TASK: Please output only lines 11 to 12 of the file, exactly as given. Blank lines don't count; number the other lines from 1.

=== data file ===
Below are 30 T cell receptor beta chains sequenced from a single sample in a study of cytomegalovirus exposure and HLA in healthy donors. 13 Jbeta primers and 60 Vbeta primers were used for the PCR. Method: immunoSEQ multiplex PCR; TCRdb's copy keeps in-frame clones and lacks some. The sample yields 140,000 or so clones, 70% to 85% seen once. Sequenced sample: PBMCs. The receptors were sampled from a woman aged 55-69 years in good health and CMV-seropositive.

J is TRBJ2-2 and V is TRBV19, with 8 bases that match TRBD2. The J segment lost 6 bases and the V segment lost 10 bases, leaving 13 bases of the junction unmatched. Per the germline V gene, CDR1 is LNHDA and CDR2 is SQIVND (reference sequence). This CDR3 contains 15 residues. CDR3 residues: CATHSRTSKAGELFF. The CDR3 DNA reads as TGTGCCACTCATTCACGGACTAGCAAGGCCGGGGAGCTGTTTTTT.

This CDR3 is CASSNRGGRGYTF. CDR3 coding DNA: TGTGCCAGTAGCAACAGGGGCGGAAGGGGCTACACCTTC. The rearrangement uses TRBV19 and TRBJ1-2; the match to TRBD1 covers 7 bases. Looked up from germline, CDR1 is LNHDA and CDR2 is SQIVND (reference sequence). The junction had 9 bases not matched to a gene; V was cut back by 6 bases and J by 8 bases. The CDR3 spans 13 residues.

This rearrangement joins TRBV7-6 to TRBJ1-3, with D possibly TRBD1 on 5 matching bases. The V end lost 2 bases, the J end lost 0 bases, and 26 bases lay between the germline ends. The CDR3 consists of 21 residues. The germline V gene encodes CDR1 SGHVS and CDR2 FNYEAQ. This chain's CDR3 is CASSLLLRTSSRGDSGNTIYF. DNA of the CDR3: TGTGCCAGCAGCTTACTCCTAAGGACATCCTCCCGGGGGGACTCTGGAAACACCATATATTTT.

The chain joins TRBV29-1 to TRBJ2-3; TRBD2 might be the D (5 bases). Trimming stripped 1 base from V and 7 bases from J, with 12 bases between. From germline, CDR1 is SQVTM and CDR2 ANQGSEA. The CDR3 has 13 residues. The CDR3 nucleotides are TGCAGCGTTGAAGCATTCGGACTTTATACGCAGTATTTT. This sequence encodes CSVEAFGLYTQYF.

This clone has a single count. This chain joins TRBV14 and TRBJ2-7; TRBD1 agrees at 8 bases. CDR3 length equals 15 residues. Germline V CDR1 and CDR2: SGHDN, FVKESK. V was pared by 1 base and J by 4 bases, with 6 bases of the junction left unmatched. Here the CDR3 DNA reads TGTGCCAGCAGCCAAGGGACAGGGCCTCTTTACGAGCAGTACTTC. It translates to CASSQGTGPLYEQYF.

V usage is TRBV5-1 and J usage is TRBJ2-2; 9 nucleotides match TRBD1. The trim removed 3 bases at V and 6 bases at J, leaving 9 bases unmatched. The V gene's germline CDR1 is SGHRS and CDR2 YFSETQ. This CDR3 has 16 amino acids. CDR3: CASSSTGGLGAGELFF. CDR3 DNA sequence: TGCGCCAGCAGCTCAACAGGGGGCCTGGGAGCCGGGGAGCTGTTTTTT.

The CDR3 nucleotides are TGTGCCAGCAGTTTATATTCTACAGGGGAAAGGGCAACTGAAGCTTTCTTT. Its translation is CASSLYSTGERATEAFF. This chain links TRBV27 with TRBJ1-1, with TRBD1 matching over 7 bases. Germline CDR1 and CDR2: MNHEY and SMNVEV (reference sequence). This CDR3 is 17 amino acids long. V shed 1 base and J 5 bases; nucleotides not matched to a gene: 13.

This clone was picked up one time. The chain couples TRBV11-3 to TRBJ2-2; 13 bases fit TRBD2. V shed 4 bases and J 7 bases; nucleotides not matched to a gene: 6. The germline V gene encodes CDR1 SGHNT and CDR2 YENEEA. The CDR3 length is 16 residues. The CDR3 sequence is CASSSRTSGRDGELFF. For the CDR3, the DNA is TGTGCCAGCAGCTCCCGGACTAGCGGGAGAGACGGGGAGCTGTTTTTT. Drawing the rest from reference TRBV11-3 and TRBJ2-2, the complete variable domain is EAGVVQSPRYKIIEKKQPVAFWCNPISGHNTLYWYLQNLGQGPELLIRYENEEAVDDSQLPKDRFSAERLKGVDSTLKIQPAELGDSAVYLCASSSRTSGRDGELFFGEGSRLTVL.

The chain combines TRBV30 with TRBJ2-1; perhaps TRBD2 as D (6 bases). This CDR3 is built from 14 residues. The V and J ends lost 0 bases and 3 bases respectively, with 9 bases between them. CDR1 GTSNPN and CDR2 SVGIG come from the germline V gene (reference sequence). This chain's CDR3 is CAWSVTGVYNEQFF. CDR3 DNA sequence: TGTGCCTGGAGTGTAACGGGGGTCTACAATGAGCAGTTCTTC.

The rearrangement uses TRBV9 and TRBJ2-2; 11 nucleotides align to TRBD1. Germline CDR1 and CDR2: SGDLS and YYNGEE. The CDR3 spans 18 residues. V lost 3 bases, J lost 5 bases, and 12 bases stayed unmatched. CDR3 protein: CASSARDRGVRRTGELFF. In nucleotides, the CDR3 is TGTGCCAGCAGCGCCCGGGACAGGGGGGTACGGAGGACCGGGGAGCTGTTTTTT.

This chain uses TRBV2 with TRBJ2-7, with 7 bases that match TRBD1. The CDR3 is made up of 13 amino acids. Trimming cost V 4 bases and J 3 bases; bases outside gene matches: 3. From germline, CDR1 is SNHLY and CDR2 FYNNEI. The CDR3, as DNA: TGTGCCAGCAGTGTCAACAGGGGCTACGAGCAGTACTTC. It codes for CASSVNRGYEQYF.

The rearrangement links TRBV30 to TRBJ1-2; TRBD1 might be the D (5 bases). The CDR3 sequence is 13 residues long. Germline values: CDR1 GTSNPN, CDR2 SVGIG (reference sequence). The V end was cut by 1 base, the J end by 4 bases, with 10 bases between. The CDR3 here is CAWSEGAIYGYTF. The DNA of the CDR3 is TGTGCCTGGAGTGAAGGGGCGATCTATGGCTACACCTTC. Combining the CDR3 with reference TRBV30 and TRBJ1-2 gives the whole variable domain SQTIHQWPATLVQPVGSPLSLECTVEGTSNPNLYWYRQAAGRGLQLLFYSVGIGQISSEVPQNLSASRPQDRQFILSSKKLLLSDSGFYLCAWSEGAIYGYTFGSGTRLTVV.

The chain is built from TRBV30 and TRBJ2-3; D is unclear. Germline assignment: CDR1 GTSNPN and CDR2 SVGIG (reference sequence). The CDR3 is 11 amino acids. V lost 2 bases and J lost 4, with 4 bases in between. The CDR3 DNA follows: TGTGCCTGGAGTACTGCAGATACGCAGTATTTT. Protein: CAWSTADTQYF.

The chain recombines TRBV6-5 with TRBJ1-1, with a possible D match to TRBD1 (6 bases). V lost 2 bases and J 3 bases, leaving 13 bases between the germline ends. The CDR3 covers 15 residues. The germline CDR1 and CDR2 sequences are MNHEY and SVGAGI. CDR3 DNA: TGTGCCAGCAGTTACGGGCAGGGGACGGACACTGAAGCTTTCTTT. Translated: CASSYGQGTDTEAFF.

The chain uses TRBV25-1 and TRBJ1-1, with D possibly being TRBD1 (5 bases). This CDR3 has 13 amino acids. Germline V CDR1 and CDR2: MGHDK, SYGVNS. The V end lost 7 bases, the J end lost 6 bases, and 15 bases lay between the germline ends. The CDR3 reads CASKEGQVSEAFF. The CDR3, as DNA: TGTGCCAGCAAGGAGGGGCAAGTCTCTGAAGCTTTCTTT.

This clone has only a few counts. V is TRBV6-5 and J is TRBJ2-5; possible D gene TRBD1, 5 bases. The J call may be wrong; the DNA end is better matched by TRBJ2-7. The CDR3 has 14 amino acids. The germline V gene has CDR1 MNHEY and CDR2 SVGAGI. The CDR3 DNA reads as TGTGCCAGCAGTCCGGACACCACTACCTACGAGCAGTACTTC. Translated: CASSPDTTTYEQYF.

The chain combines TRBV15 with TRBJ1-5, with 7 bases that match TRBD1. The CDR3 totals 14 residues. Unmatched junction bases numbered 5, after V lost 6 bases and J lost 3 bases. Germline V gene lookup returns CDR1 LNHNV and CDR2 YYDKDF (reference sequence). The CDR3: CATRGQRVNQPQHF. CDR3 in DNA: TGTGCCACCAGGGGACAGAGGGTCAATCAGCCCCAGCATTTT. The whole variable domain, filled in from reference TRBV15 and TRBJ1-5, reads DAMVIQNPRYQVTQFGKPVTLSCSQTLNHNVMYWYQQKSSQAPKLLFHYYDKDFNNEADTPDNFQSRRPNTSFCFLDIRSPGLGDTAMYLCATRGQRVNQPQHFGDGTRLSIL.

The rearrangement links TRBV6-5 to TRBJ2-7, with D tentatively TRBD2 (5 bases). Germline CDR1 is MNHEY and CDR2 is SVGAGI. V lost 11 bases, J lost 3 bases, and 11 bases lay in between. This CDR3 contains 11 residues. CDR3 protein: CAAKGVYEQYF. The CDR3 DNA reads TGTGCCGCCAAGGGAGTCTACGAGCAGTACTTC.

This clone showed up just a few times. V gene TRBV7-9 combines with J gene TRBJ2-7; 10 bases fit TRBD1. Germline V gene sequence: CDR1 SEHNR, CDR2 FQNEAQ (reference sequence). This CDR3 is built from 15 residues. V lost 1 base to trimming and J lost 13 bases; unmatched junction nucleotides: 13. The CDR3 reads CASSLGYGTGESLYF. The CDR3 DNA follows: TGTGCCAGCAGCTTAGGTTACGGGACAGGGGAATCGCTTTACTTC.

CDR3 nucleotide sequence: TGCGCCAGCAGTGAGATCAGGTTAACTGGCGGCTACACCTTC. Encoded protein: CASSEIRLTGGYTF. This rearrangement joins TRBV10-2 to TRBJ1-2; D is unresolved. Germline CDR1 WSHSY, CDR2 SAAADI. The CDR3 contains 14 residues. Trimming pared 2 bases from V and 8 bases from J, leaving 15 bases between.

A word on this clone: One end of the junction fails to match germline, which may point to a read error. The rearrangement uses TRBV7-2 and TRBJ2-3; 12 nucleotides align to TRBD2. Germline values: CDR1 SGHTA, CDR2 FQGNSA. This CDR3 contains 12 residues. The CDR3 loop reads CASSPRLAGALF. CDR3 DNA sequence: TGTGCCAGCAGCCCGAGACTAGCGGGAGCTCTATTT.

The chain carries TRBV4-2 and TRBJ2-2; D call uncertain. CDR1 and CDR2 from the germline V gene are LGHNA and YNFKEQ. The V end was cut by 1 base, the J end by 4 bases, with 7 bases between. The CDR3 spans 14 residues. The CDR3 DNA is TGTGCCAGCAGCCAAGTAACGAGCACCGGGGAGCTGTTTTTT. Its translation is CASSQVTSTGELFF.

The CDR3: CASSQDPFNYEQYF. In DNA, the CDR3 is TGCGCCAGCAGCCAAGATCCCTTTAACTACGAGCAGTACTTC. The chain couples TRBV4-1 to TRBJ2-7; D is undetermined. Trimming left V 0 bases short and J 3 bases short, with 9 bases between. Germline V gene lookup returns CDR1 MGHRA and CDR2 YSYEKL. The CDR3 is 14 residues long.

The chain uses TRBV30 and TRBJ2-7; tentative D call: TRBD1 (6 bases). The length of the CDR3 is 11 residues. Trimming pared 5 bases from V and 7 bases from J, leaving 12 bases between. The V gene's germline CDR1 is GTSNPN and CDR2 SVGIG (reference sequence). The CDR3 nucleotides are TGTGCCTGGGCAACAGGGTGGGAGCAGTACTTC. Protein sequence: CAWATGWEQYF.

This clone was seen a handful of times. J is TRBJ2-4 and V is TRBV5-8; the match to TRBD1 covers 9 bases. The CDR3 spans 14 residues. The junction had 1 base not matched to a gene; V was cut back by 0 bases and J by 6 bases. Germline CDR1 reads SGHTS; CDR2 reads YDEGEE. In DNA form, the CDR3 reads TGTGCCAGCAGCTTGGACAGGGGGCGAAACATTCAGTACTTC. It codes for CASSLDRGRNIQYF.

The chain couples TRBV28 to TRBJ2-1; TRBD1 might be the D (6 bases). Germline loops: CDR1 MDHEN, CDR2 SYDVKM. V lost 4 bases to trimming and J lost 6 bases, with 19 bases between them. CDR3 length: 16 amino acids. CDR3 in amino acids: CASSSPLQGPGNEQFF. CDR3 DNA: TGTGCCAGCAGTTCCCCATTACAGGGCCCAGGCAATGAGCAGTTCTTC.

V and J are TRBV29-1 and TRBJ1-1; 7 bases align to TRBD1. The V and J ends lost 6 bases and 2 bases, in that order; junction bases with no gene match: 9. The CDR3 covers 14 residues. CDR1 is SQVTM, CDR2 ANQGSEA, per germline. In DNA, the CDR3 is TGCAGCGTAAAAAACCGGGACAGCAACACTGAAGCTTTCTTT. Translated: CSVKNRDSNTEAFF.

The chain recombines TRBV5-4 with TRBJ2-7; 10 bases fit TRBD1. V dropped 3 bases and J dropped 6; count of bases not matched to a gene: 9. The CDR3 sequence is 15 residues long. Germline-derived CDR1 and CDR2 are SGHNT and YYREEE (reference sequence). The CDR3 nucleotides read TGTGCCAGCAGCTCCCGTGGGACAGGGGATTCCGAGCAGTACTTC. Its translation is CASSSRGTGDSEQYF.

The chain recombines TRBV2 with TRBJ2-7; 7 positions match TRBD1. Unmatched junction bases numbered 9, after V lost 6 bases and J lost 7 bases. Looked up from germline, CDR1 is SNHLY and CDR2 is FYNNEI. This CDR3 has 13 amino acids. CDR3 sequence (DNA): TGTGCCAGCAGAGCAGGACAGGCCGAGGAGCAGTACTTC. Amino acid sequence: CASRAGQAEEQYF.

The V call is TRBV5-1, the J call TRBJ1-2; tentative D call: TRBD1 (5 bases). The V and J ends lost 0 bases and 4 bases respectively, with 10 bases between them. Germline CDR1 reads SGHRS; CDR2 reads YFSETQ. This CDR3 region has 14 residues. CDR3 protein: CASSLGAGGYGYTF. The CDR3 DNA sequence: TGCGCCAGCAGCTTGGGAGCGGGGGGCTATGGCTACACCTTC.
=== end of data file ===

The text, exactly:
The rearrangement uses TRBV9 and TRBJ2-2; 11 nucleotides align to TRBD1. Germline CDR1 and CDR2: SGDLS and YYNGEE. The CDR3 spans 18 residues. V lost 3 bases, J lost 5 bases, and 12 bases stayed unmatched. CDR3 protein: CASSARDRGVRRTGELFF. In nucleotides, the CDR3 is TGTGCCAGCAGCGCCCGGGACAGGGGGGTACGGAGGACCGGGGAGCTGTTTTTT.

This chain uses TRBV2 with TRBJ2-7, with 7 bases that match TRBD1. The CDR3 is made up of 13 amino acids. Trimming cost V 4 bases and J 3 bases; bases outside gene matches: 3. From germline, CDR1 is SNHLY and CDR2 FYNNEI. The CDR3, as DNA: TGTGCCAGCAGTGTCAACAGGGGCTACGAGCAGTACTTC. It codes for CASSVNRGYEQYF.